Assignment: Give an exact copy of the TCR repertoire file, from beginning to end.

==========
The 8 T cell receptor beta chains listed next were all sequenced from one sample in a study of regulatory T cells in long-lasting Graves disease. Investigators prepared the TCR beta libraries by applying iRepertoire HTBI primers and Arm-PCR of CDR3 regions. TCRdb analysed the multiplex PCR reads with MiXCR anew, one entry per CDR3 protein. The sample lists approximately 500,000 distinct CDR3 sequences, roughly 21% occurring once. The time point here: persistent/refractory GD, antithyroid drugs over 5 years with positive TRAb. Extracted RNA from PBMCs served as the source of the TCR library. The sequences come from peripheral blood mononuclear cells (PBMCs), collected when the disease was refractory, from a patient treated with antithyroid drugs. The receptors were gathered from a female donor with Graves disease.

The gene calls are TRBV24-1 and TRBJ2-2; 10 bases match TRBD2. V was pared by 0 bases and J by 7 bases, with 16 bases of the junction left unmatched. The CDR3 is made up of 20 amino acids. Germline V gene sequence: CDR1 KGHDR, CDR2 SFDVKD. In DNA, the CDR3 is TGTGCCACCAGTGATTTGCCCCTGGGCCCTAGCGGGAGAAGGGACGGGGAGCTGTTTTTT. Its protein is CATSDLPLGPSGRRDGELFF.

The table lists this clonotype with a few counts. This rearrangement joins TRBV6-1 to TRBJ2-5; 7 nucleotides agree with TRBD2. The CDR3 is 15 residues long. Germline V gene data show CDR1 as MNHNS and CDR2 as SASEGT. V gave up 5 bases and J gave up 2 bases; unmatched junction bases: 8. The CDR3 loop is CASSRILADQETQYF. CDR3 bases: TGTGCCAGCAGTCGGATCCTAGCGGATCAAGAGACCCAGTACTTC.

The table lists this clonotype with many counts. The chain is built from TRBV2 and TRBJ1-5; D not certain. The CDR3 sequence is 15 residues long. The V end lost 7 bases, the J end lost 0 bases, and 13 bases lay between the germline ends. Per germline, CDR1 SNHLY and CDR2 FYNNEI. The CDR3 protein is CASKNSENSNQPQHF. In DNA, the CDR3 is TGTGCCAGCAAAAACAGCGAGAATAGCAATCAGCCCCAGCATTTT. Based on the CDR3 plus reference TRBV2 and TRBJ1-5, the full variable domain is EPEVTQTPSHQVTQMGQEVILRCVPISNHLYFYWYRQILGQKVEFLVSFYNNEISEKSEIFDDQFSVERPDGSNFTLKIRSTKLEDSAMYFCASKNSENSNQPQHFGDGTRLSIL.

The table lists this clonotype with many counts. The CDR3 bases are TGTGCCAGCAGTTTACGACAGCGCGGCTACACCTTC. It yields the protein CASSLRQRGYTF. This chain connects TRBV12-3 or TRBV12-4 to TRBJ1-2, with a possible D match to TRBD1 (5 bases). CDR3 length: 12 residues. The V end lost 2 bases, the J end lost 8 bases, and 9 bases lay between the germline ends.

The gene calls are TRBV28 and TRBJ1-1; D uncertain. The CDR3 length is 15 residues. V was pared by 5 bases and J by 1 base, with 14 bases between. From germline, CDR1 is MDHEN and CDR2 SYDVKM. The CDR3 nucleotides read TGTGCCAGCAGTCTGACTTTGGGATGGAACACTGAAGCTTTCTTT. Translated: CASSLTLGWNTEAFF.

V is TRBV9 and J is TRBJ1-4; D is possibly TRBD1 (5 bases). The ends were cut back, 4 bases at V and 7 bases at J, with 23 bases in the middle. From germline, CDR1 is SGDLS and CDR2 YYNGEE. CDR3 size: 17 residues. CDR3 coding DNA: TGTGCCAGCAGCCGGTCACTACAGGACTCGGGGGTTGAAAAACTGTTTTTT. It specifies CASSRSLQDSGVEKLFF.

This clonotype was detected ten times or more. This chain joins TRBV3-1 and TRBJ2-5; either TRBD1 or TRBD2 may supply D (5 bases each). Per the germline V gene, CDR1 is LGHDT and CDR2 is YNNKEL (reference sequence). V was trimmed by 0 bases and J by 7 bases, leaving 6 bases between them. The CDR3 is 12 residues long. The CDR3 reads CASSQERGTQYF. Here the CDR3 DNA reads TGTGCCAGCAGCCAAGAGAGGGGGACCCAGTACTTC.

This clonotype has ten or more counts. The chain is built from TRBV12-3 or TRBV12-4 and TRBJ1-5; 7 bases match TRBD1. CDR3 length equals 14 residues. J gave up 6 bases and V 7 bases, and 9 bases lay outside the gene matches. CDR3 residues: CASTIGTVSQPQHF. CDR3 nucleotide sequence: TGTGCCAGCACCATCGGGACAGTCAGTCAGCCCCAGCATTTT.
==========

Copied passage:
The 8 T cell receptor beta chains listed next were all sequenced from one sample in a study of regulatory T cells in long-lasting Graves disease. Investigators prepared the TCR beta libraries by applying iRepertoire HTBI primers and Arm-PCR of CDR3 regions. TCRdb analysed the multiplex PCR reads with MiXCR anew, one entry per CDR3 protein. The sample lists approximately 500,000 distinct CDR3 sequences, roughly 21% occurring once. The time point here: persistent/refractory GD, antithyroid drugs over 5 years with positive TRAb. Extracted RNA from PBMCs served as the source of the TCR library. The sequences come from peripheral blood mononuclear cells (PBMCs), collected when the disease was refractory, from a patient treated with antithyroid drugs. The receptors were gathered from a female donor with Graves disease.

The gene calls are TRBV24-1 and TRBJ2-2; 10 bases match TRBD2. V was pared by 0 bases and J by 7 bases, with 16 bases of the junction left unmatched. The CDR3 is made up of 20 amino acids. Germline V gene sequence: CDR1 KGHDR, CDR2 SFDVKD. In DNA, the CDR3 is TGTGCCACCAGTGATTTGCCCCTGGGCCCTAGCGGGAGAAGGGACGGGGAGCTGTTTTTT. Its protein is CATSDLPLGPSGRRDGELFF.

The table lists this clonotype with a few counts. This rearrangement joins TRBV6-1 to TRBJ2-5; 7 nucleotides agree with TRBD2. The CDR3 is 15 residues long. Germline V gene data show CDR1 as MNHNS and CDR2 as SASEGT. V gave up 5 bases and J gave up 2 bases; unmatched junction bases: 8. The CDR3 loop is CASSRILADQETQYF. CDR3 bases: TGTGCCAGCAGTCGGATCCTAGCGGATCAAGAGACCCAGTACTTC.

The table lists this clonotype with many counts. The chain is built from TRBV2 and TRBJ1-5; D not certain. The CDR3 sequence is 15 residues long. The V end lost 7 bases, the J end lost 0 bases, and 13 bases lay between the germline ends. Per germline, CDR1 SNHLY and CDR2 FYNNEI. The CDR3 protein is CASKNSENSNQPQHF. In DNA, the CDR3 is TGTGCCAGCAAAAACAGCGAGAATAGCAATCAGCCCCAGCATTTT. Based on the CDR3 plus reference TRBV2 and TRBJ1-5, the full variable domain is EPEVTQTPSHQVTQMGQEVILRCVPISNHLYFYWYRQILGQKVEFLVSFYNNEISEKSEIFDDQFSVERPDGSNFTLKIRSTKLEDSAMYFCASKNSENSNQPQHFGDGTRLSIL.

The table lists this clonotype with many counts. The CDR3 bases are TGTGCCAGCAGTTTACGACAGCGCGGCTACACCTTC. It yields the protein CASSLRQRGYTF. This chain connects TRBV12-3 or TRBV12-4 to TRBJ1-2, with a possible D match to TRBD1 (5 bases). CDR3 length: 12 residues. The V end lost 2 bases, the J end lost 8 bases, and 9 bases lay between the germline ends.

The gene calls are TRBV28 and TRBJ1-1; D uncertain. The CDR3 length is 15 residues. V was pared by 5 bases and J by 1 base, with 14 bases between. From germline, CDR1 is MDHEN and CDR2 SYDVKM. The CDR3 nucleotides read TGTGCCAGCAGTCTGACTTTGGGATGGAACACTGAAGCTTTCTTT. Translated: CASSLTLGWNTEAFF.

V is TRBV9 and J is TRBJ1-4; D is possibly TRBD1 (5 bases). The ends were cut back, 4 bases at V and 7 bases at J, with 23 bases in the middle. From germline, CDR1 is SGDLS and CDR2 YYNGEE. CDR3 size: 17 residues. CDR3 coding DNA: TGTGCCAGCAGCCGGTCACTACAGGACTCGGGGGTTGAAAAACTGTTTTTT. It specifies CASSRSLQDSGVEKLFF.

This clonotype was detected ten times or more. This chain joins TRBV3-1 and TRBJ2-5; either TRBD1 or TRBD2 may supply D (5 bases each). Per the germline V gene, CDR1 is LGHDT and CDR2 is YNNKEL (reference sequence). V was trimmed by 0 bases and J by 7 bases, leaving 6 bases between them. The CDR3 is 12 residues long. The CDR3 reads CASSQERGTQYF. Here the CDR3 DNA reads TGTGCCAGCAGCCAAGAGAGGGGGACCCAGTACTTC.

This clonotype has ten or more counts. The chain is built from TRBV12-3 or TRBV12-4 and TRBJ1-5; 7 bases match TRBD1. CDR3 length equals 14 residues. J gave up 6 bases and V 7 bases, and 9 bases lay outside the gene matches. CDR3 residues: CASTIGTVSQPQHF. CDR3 nucleotide sequence: TGTGCCAGCACCATCGGGACAGTCAGTCAGCCCCAGCATTTT.